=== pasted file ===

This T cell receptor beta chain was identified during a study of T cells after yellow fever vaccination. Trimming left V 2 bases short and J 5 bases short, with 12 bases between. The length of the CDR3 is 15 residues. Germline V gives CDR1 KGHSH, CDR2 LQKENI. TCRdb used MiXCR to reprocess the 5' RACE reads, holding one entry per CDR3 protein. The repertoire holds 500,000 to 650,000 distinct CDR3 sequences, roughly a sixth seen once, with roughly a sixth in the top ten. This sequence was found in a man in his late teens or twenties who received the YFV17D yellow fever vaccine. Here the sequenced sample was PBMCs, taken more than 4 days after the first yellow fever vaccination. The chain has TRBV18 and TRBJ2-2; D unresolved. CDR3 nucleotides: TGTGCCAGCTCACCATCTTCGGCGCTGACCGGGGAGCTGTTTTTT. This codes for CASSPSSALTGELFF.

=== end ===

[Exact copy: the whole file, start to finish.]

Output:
This T cell receptor beta chain was identified during a study of T cells after yellow fever vaccination. Trimming left V 2 bases short and J 5 bases short, with 12 bases between. The length of the CDR3 is 15 residues. Germline V gives CDR1 KGHSH, CDR2 LQKENI. TCRdb used MiXCR to reprocess the 5' RACE reads, holding one entry per CDR3 protein. The repertoire holds 500,000 to 650,000 distinct CDR3 sequences, roughly a sixth seen once, with roughly a sixth in the top ten. This sequence was found in a man in his late teens or twenties who received the YFV17D yellow fever vaccine. Here the sequenced sample was PBMCs, taken more than 4 days after the first yellow fever vaccination. The chain has TRBV18 and TRBJ2-2; D unresolved. CDR3 nucleotides: TGTGCCAGCTCACCATCTTCGGCGCTGACCGGGGAGCTGTTTTTT. This codes for CASSPSSALTGELFF.